Who’s Afraid of Endorsing Kyrsten Sinema?

Arizona Congresswoman Kyrsten Sinema, seen here at a 2013 Chamber of Commerce summit, has picked up endorsements from Arizona Democrats in her bid for the Senate, with a few exceptions.
Arizona Congresswoman Kyrsten Sinema, seen here at a 2013 Chamber of Commerce summit, has picked up endorsements from Arizona Democrats in her bid for the Senate, with a few exceptions. Gage Skidmore/Flickr
Say it with me: The 2018 election is still an entire year from now. Yet there’s hardly a dull moment here as prominent Arizona politicians on both sides of the aisle pick sides in the race for outgoing Senator Jeff Flake’s seat.

On Thursday, Congresswoman Kyrsten Sinema’s campaign released a long list of endorsements from city and state leaders who’ve pledged to support her U.S. Senate bid.

Sinema's prominent backers include Congressmen Ruben Gallego and Tom O’Halleran, Phoenix City Council members Laura Pastor and Daniel Valenzuela, and Tucson Mayor Jonathan Rothschild.

But not everyone is jumping on board.

Two notable absences from the list were Congressman Raúl Grijalva and Phoenix Mayor Greg Stanton. Both Democrats have held back from endorsing Sinema.

For Grijalva’s part, he’s made his unease about Sinema plain. In an interview with the New York Times last week, Grijalva said he’s withholding his endorsement until he learns more about how Sinema will vote on immigration, tax cuts, and the environment. He suggested that other progressive Democrats aren’t sold on Sinema’s record, referring to "murmurs" at the grassroots level.

Grijalva raises questions shared by many left-leaning Arizonans regarding Sinema. Although her personal story is compelling — Sinema's family struggled with poverty and she previously worked as a social worker — her record in Congress is extremely questionable and hardly left-of-center.

Consider these votes:

• Sinema voted for anti-immigrant bills championed by the Trump administration.
• She opted to curtail resettlement of Syrian and Iraqi refugees in the U.S.
• She was one of seven Democrats to join with Congressional Republicans on a controversial vote to investigate the attack in Benghazi, Libya, widely seen as a political stunt to damage Hillary Clinton's presidential prospects.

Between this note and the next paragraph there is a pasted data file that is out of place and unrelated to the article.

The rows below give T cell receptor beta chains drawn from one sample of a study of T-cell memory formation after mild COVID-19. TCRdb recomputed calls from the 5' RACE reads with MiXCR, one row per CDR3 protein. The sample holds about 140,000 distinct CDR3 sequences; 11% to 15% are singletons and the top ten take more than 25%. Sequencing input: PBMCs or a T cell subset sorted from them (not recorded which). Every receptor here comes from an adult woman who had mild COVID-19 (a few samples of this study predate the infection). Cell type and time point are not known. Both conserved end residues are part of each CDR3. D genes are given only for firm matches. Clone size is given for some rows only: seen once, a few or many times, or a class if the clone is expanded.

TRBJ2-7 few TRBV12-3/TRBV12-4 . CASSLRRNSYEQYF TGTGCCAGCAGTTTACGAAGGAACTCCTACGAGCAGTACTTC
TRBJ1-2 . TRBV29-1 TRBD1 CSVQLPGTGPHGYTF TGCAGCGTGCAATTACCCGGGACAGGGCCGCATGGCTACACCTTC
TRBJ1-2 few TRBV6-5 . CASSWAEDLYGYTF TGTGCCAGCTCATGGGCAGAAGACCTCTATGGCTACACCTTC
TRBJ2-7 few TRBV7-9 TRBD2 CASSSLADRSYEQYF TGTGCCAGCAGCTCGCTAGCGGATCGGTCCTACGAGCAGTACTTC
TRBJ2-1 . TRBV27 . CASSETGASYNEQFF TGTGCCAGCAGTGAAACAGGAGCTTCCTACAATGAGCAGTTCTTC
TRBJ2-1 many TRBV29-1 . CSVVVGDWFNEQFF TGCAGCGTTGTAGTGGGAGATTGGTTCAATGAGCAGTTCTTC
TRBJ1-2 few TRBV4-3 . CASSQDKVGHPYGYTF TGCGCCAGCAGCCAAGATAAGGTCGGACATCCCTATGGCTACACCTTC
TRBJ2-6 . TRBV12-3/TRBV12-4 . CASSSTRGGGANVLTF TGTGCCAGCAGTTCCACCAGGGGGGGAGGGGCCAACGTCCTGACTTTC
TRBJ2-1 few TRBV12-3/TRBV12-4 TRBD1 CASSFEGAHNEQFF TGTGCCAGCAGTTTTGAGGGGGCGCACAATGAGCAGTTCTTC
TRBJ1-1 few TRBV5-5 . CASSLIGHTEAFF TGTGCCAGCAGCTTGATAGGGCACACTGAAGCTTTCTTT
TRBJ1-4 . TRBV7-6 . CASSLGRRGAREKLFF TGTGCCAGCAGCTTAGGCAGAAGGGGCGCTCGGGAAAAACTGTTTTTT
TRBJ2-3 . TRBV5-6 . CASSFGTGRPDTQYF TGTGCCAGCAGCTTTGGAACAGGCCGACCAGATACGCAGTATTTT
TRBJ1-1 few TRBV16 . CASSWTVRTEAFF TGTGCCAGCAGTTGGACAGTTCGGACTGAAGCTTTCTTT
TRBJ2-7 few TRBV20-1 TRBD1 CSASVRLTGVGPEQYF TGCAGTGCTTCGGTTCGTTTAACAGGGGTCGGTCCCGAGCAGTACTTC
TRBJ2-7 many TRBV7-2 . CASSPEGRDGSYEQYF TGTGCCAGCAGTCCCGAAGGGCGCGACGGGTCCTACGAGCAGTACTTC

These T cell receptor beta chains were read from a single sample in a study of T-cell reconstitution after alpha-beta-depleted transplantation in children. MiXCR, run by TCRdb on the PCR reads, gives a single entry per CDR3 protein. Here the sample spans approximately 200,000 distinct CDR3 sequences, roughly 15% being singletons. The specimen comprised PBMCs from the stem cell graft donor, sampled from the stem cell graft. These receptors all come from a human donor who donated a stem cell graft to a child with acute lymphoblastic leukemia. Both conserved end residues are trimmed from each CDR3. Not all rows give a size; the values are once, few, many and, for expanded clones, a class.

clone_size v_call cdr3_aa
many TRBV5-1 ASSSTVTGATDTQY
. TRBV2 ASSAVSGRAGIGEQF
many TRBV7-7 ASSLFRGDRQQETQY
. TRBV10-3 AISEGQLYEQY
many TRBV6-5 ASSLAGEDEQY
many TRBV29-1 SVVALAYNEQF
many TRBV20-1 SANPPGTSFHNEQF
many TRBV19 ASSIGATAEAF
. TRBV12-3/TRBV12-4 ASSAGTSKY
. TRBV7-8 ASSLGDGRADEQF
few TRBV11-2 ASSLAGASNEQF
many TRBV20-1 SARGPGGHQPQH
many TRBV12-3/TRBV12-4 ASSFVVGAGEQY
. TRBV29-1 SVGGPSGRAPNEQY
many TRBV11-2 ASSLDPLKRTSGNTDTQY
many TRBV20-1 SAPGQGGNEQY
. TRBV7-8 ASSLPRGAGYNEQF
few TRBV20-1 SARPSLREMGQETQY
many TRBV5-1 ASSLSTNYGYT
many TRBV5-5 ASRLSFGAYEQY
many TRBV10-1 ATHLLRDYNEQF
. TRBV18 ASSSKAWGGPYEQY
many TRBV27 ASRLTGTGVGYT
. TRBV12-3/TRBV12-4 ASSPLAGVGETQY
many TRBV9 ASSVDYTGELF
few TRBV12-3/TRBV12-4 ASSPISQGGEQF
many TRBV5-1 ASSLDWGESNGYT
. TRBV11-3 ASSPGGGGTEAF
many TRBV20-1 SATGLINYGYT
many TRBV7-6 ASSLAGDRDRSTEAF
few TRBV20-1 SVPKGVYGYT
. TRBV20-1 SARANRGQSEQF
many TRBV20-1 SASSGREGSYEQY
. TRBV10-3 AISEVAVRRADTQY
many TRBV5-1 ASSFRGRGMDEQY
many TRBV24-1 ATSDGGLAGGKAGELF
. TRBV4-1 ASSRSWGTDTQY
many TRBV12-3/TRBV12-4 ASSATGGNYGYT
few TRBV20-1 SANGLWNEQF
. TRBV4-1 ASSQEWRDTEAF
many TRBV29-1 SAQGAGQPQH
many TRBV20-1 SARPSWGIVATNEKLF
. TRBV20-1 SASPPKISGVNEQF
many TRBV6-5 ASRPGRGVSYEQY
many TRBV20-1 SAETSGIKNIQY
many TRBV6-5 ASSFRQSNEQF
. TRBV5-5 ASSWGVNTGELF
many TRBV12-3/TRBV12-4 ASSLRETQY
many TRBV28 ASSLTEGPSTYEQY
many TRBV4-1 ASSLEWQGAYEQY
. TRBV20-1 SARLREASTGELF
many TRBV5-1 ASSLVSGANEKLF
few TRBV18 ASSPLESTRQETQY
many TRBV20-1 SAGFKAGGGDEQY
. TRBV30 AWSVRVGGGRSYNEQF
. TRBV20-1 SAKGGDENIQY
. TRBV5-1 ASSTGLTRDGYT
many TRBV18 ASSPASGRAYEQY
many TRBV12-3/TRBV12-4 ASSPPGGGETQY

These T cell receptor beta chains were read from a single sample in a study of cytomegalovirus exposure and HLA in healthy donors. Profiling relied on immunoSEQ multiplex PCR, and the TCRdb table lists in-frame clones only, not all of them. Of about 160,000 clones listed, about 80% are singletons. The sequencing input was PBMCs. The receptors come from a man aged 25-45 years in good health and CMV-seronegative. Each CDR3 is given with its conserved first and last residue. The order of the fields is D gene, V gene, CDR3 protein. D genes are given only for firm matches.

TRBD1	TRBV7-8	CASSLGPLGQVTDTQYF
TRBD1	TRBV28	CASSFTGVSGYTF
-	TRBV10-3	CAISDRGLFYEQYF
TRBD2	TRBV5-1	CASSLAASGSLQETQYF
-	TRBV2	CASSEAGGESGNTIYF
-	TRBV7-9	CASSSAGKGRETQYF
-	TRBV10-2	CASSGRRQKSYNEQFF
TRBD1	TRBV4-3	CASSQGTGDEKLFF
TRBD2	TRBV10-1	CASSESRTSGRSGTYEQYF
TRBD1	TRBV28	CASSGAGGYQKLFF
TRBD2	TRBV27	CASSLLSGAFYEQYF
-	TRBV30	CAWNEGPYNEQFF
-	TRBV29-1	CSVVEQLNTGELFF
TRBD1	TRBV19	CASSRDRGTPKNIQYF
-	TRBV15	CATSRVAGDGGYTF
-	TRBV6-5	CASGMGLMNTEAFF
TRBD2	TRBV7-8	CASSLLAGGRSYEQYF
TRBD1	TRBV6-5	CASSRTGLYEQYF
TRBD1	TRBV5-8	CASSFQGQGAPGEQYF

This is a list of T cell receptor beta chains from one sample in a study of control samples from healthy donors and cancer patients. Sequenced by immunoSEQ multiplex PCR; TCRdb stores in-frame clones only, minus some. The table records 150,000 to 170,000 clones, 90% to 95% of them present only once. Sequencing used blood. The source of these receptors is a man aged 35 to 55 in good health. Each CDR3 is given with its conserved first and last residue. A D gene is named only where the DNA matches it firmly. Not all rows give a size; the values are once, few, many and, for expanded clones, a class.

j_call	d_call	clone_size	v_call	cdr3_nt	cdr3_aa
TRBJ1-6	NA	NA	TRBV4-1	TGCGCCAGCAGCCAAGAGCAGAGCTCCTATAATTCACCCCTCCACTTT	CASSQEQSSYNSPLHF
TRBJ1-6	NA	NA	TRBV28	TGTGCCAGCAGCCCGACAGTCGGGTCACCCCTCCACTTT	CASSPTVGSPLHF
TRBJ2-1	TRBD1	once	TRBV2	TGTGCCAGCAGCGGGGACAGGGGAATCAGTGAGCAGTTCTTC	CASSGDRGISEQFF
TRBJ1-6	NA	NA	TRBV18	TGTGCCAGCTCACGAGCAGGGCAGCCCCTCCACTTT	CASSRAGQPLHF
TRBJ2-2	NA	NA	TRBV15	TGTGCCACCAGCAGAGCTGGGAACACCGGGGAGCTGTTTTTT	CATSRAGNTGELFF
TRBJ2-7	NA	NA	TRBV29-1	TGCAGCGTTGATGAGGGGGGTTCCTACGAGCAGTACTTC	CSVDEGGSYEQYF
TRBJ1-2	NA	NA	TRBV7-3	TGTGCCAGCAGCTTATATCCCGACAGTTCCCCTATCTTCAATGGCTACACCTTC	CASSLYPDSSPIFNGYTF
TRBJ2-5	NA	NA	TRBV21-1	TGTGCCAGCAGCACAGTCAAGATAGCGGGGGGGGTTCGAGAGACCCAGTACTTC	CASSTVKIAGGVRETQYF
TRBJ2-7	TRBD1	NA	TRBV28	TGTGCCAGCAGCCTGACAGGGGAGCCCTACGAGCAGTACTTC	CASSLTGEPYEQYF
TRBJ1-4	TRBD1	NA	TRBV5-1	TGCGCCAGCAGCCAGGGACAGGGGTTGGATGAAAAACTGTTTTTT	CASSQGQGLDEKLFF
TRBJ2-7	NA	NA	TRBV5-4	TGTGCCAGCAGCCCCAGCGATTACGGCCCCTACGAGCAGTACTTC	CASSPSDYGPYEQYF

• She co-sponsored legislation that would make it harder for people to file complaints and lawsuits over violations of the Americans with Disabilities Act.

Sinema has acknowledged that Democrats seeking statewide office in Arizona face an uphill battle, and some analysts view these votes as a way to make her palatable to red-state voters. But left-of-center Democrats say triangulating on issues like immigration in the name of "reaching across the aisle" is wrong.

It might not even help Sinema win a Senate seat anyway since these votes have apparently alienated the core progressive voters she needs the most.

“Given how Kyrsten Sinema defines herself in the next few months, she could solidify her position with a real chance to win,” Grijalva told the Times.

Where does the mayor of Phoenix stand on Sinema?

Unlike Grijalva, Stanton is tougher to read. He’s running for Sinema’s seat in Congress and hasn’t spoken publicly one way or the other regarding an endorsement. It could be that he's waiting to officially resign from the mayor's office before throwing himself headlong into the campaign season. Stanton has until May 30 to resign.

A spokesperson for the mayor wrote to New Times in an email to say that Stanton has no endorsement on the immediate horizon.

“The mayor has not endorsed anyone in the U.S. Senate race in Arizona at this time,” Raquel Estupinan wrote. “There’s no timeline or idea of who yet.”

Spokespersons for Sinema and Grijalva did not immediately respond to a request for comment, but we’ll update when we hear back.

Senator Jeff Flake’s decision to retire from Congress and Sinema’s decision to leave the House and run for the Senate created an immediate ripple effect.

Because Stanton is running for Congress, two councilmembers, Valenzuela and Kate Gallego, have announced their bids to replace him as mayor.

The who’s-in-and-who’s-out game is likely to continue as candidates line up to replace them, and so on.

It's going to be a long year.

An abridged list of Kyrsten Sinema's endorsements, from the campaign:

Congressman Ruben Gallego (AZ-07)
Congressman Tom O’Halleran (AZ-01)
Former Senator Dennis DeConcini
Tucson Mayor Jonathan Rothschild
Tempe Mayor Mark Mitchell
State Senate Minority Leader Katie Hobbs (LD-24)
State Senator Andrea Delassandro (LD-2)
State Senator Robert Meza (LD-30)
State House Minority Leader Rebecca Rios (LD-27)
State House Minority Leader Dr. Randy Friese (LD-9)
State Representative Lela Alston (LD-24)
State Representative Daniel Hernandez, Jr. (LD-2)
Mesa City Councilman Francisco Heredia
Phoenix City Councilwoman Laura Pastor
Phoenix City Councilman Danny Valenzuela
Tempe City Councilman Joel Navarro
Tucson Councilwoman Regina Romero
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Joseph Flaherty is a staff writer at New Times. Originally from Wisconsin, he is a graduate of Middlebury College and Columbia University’s Graduate School of Journalism.
Contact: Joseph Flaherty